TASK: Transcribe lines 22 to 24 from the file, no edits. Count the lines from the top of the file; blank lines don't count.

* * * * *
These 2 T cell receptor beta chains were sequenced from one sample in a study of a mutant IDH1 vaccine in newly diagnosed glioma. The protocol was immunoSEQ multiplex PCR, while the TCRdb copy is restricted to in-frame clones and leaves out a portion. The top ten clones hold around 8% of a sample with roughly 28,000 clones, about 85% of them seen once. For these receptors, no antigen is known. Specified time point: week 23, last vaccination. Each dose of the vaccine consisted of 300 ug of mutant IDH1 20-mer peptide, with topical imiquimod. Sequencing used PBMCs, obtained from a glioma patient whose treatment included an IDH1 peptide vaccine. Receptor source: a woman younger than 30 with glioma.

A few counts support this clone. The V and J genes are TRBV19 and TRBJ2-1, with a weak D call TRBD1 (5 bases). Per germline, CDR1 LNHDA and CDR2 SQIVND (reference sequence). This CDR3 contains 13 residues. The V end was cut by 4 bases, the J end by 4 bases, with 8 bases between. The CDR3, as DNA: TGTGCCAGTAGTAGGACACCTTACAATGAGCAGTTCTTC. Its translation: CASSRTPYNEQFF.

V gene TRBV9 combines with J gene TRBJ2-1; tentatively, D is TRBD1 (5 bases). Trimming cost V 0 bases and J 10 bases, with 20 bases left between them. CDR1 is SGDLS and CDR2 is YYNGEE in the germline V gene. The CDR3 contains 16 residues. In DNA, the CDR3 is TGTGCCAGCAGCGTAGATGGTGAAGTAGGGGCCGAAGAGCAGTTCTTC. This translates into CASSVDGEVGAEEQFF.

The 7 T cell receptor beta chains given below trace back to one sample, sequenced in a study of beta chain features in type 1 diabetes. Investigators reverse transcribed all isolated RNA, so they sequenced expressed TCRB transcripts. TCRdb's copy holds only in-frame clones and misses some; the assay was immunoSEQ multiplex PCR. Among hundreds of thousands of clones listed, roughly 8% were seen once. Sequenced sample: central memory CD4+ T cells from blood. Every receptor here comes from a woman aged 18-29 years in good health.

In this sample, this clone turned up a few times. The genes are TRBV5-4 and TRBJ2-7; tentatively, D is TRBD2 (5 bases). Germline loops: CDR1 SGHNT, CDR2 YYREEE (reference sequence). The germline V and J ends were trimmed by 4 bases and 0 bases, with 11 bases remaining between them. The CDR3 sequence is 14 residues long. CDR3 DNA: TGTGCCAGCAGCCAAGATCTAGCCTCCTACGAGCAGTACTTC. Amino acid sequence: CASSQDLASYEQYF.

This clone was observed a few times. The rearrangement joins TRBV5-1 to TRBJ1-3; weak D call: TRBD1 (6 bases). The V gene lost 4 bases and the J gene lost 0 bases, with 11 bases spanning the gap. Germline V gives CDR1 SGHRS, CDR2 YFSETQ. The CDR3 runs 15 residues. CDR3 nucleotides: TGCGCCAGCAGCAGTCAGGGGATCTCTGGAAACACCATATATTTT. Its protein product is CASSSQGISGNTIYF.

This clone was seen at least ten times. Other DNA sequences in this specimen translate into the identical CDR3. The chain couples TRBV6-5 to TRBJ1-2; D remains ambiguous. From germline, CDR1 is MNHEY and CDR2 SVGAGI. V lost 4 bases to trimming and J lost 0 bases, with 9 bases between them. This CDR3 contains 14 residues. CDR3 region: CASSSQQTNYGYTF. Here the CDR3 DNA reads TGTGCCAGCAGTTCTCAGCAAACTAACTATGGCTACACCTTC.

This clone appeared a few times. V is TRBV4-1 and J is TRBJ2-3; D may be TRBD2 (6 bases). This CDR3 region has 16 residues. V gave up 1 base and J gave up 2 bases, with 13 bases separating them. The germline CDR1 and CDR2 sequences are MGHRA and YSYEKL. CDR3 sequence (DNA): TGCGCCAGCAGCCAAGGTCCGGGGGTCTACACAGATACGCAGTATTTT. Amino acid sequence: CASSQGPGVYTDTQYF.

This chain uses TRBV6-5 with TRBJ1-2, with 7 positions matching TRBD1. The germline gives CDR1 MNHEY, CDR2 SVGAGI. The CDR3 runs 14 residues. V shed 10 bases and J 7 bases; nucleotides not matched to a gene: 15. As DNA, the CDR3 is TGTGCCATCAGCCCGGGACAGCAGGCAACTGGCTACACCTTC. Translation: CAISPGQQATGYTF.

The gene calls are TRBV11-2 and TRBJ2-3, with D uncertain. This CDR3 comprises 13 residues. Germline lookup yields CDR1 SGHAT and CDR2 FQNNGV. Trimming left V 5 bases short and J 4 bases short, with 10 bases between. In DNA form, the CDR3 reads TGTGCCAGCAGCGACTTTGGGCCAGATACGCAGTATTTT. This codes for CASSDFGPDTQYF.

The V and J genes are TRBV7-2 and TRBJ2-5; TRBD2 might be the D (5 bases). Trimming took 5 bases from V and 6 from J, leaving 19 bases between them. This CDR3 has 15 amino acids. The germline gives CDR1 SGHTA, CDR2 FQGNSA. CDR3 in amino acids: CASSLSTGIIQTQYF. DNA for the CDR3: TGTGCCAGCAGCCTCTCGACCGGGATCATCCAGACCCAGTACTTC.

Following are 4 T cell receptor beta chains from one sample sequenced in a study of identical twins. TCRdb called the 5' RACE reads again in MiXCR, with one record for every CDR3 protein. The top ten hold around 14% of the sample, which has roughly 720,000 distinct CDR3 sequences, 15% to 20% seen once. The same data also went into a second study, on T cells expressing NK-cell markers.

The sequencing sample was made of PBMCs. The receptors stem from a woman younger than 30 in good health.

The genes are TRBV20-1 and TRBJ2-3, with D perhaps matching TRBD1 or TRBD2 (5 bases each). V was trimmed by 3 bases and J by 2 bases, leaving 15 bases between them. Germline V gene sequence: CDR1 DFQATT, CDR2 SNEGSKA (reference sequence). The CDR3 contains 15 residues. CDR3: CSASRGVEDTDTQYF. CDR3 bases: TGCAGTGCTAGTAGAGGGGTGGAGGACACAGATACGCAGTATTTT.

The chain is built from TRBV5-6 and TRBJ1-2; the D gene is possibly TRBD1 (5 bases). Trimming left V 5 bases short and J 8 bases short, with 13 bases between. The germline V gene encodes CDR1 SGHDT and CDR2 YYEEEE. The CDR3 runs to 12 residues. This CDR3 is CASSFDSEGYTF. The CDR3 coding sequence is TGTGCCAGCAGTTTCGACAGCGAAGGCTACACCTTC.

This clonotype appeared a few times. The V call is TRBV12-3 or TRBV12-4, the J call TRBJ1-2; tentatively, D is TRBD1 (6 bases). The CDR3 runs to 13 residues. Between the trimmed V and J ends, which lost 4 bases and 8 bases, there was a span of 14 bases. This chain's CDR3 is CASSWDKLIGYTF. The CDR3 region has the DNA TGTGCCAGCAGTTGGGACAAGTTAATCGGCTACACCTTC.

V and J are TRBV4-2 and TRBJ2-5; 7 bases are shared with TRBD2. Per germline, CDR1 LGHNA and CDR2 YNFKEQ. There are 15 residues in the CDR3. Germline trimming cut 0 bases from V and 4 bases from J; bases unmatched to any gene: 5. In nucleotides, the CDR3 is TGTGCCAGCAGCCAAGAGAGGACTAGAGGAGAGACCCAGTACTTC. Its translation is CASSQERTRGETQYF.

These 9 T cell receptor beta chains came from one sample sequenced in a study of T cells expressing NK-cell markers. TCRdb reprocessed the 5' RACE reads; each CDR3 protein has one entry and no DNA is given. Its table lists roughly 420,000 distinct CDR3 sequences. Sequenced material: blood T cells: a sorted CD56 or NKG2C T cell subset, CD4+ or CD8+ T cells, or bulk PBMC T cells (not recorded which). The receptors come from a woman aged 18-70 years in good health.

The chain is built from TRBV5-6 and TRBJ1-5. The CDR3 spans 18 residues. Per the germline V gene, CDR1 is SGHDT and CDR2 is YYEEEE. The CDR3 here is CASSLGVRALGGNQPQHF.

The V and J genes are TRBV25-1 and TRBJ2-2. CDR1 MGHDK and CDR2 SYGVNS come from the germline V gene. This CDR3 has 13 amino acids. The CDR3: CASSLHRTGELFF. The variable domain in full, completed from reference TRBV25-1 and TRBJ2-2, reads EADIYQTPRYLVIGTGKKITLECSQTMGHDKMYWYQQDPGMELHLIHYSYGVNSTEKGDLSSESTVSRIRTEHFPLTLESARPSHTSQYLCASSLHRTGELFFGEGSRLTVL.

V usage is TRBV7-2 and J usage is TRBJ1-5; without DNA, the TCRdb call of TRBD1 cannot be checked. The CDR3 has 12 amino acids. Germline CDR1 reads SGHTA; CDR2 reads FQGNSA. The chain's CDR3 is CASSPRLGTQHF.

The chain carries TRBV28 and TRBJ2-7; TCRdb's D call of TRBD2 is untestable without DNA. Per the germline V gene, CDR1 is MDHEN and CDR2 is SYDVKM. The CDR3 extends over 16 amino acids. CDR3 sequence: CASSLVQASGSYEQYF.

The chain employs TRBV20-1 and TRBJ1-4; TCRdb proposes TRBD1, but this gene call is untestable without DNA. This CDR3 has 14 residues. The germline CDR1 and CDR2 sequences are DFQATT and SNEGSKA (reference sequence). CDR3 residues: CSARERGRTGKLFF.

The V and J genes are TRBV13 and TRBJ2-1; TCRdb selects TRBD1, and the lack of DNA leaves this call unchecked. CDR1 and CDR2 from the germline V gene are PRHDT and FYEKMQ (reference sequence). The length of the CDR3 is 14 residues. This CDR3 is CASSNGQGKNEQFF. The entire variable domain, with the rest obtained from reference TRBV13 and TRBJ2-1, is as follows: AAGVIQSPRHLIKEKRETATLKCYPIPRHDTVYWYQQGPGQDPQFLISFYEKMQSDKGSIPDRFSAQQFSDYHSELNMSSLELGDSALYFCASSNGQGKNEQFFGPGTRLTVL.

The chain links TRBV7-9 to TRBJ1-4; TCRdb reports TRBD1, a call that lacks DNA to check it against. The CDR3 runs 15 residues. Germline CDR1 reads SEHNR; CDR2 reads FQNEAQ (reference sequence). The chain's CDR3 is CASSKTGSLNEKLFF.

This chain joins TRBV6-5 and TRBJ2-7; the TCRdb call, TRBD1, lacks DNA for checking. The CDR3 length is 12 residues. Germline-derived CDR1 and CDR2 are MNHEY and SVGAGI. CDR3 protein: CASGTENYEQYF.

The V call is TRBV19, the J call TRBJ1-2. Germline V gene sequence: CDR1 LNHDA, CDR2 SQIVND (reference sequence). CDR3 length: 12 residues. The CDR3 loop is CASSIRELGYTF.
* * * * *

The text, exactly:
The chain carries TRBV28 and TRBJ2-7; TCRdb's D call of TRBD2 is untestable without DNA. Per the germline V gene, CDR1 is MDHEN and CDR2 is SYDVKM. The CDR3 extends over 16 amino acids. CDR3 sequence: CASSLVQASGSYEQYF.

The chain employs TRBV20-1 and TRBJ1-4; TCRdb proposes TRBD1, but this gene call is untestable without DNA. This CDR3 has 14 residues. The germline CDR1 and CDR2 sequences are DFQATT and SNEGSKA (reference sequence). CDR3 residues: CSARERGRTGKLFF.

The V and J genes are TRBV13 and TRBJ2-1; TCRdb selects TRBD1, and the lack of DNA leaves this call unchecked. CDR1 and CDR2 from the germline V gene are PRHDT and FYEKMQ (reference sequence). The length of the CDR3 is 14 residues. This CDR3 is CASSNGQGKNEQFF. The entire variable domain, with the rest obtained from reference TRBV13 and TRBJ2-1, is as follows: AAGVIQSPRHLIKEKRETATLKCYPIPRHDTVYWYQQGPGQDPQFLISFYEKMQSDKGSIPDRFSAQQFSDYHSELNMSSLELGDSALYFCASSNGQGKNEQFFGPGTRLTVL.